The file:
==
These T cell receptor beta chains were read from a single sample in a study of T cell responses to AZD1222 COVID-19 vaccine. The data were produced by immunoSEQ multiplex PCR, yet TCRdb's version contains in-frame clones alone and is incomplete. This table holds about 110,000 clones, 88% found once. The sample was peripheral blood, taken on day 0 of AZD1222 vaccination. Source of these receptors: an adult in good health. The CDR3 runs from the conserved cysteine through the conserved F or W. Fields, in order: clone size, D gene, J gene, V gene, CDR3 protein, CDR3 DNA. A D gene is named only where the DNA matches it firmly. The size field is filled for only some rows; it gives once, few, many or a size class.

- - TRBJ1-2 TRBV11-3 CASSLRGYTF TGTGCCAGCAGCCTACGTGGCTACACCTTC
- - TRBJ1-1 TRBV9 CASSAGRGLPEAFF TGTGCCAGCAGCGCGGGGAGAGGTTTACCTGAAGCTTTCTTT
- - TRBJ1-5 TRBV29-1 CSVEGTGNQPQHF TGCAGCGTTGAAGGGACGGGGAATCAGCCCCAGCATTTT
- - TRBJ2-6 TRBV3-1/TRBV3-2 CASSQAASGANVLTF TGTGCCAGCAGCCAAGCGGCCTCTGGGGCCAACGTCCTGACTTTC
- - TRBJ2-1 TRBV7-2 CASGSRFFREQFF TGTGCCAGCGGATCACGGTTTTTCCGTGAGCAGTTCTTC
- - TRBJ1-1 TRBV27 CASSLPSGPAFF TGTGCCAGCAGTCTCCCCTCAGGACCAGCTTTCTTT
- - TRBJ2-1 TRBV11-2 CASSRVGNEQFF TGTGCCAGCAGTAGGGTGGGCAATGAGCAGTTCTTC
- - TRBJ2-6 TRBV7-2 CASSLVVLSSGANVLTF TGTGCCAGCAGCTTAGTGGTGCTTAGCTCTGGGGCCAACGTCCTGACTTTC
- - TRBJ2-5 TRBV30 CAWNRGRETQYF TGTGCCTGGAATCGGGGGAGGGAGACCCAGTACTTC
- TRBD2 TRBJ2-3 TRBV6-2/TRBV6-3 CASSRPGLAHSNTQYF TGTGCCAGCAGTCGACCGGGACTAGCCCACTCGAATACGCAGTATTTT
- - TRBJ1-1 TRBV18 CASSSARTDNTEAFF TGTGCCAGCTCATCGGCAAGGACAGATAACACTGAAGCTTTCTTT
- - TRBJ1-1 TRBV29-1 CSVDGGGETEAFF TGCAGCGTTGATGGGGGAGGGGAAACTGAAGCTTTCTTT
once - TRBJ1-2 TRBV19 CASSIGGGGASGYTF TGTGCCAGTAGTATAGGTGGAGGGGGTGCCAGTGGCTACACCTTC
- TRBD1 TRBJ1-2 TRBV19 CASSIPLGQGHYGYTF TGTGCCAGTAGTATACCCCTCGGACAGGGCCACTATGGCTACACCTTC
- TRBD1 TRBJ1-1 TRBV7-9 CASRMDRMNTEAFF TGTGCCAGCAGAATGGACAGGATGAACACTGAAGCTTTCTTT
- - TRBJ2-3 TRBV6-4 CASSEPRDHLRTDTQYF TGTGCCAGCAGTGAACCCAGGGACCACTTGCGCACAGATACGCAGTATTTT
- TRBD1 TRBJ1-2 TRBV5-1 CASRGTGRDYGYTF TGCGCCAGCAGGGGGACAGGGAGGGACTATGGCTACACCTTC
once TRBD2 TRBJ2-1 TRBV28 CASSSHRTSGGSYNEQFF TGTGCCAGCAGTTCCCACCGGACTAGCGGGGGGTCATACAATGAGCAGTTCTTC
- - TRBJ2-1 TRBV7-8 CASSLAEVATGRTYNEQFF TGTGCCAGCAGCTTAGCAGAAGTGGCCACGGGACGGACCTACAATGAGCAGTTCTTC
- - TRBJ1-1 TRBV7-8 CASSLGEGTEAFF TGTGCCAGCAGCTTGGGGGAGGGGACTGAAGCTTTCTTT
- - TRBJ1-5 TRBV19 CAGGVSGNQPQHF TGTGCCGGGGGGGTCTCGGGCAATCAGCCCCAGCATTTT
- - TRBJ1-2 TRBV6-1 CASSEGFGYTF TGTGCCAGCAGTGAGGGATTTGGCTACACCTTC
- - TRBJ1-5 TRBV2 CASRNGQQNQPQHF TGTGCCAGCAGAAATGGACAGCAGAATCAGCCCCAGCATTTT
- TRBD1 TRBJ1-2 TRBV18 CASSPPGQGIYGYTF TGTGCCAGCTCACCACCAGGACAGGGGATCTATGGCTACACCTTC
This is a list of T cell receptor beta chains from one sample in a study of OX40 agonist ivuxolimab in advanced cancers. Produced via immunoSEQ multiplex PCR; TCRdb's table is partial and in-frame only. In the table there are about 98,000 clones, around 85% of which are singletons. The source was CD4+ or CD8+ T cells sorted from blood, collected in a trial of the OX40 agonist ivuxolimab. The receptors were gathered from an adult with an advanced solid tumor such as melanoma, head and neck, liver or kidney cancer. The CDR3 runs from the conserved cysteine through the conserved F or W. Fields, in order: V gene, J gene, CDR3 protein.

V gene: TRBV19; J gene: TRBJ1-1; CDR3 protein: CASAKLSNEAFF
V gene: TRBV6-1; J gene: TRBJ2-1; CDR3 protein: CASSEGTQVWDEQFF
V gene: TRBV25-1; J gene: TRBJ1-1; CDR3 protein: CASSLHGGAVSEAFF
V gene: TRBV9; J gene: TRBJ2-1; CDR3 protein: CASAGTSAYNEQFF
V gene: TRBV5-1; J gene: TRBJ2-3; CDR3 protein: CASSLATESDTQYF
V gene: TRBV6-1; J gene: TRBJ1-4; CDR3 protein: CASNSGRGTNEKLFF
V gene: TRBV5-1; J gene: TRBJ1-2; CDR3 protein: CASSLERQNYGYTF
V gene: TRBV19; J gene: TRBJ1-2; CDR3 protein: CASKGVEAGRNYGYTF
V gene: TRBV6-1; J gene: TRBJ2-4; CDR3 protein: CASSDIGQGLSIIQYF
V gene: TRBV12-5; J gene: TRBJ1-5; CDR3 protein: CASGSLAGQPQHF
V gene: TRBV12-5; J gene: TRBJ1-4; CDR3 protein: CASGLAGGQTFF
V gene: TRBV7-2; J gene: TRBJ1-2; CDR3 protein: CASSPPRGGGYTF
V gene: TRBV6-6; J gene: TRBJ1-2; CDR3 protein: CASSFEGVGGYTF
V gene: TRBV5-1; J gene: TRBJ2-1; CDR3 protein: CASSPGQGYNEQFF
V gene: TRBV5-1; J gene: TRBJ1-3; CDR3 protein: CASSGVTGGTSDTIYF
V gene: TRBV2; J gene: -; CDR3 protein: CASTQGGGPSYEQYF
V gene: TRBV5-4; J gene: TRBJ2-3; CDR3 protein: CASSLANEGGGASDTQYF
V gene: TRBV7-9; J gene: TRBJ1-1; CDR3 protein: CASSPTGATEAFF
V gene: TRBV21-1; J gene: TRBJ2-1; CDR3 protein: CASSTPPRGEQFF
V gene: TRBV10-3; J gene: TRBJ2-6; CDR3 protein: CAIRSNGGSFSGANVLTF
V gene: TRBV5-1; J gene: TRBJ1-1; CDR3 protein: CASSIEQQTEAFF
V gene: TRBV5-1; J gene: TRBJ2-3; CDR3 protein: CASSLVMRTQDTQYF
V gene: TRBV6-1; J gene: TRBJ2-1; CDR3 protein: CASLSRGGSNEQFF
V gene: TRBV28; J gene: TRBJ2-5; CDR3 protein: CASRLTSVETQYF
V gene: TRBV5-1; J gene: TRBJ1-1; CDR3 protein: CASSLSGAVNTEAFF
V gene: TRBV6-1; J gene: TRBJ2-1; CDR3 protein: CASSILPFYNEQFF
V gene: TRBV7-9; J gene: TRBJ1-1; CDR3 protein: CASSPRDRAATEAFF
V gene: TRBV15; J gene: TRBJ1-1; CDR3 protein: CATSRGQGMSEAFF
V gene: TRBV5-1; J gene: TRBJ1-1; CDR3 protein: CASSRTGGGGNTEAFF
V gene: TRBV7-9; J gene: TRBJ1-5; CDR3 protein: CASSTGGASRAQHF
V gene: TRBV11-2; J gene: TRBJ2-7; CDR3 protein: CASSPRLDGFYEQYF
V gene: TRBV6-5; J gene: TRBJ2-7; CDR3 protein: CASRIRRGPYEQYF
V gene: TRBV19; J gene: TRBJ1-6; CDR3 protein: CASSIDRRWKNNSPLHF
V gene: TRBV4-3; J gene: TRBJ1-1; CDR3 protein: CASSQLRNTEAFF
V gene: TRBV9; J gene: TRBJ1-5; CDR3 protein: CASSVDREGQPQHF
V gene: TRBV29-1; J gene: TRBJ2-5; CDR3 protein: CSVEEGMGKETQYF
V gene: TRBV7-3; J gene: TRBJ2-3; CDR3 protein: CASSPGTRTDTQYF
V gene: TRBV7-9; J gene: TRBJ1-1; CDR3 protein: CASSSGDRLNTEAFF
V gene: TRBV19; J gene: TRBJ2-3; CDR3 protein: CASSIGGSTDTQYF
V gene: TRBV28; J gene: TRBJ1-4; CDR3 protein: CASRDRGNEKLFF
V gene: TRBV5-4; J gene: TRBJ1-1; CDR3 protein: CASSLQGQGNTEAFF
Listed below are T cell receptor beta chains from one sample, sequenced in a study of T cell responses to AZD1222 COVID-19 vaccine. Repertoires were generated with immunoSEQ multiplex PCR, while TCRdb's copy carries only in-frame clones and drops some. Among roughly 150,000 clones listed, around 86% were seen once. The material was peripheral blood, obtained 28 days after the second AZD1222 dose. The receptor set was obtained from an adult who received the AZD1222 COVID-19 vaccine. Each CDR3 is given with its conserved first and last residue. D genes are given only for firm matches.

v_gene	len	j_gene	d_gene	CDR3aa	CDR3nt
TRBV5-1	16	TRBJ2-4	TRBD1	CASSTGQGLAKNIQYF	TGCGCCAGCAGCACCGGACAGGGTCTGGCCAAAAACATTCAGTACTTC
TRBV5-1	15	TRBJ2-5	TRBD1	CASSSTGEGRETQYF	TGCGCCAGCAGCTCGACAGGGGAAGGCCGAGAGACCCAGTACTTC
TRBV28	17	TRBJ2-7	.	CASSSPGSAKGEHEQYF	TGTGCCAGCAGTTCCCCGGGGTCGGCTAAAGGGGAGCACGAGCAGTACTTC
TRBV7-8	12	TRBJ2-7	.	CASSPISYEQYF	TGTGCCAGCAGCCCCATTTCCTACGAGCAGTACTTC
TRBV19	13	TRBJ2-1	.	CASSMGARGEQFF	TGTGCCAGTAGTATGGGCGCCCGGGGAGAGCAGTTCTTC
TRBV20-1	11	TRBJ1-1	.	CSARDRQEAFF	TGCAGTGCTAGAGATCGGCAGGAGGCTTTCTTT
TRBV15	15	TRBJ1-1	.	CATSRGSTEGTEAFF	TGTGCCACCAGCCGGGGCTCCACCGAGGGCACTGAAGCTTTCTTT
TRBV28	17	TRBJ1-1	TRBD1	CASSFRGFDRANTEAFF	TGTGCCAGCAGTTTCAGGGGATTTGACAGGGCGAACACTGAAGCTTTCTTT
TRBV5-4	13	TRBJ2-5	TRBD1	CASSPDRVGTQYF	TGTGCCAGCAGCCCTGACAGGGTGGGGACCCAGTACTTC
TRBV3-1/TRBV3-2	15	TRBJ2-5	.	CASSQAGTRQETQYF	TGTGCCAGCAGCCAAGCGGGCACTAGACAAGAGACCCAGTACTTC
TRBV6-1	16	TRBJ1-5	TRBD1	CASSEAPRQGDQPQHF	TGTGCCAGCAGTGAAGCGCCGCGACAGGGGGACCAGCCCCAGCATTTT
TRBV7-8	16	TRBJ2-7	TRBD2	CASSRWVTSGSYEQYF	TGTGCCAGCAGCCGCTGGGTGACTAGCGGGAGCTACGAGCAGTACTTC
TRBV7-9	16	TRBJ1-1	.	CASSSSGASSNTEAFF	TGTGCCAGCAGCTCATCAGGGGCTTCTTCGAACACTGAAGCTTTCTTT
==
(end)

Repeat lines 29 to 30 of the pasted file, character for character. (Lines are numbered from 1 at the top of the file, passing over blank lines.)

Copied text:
V gene: TRBV25-1; J gene: TRBJ1-1; CDR3 protein: CASSLHGGAVSEAFF
V gene: TRBV9; J gene: TRBJ2-1; CDR3 protein: CASAGTSAYNEQFF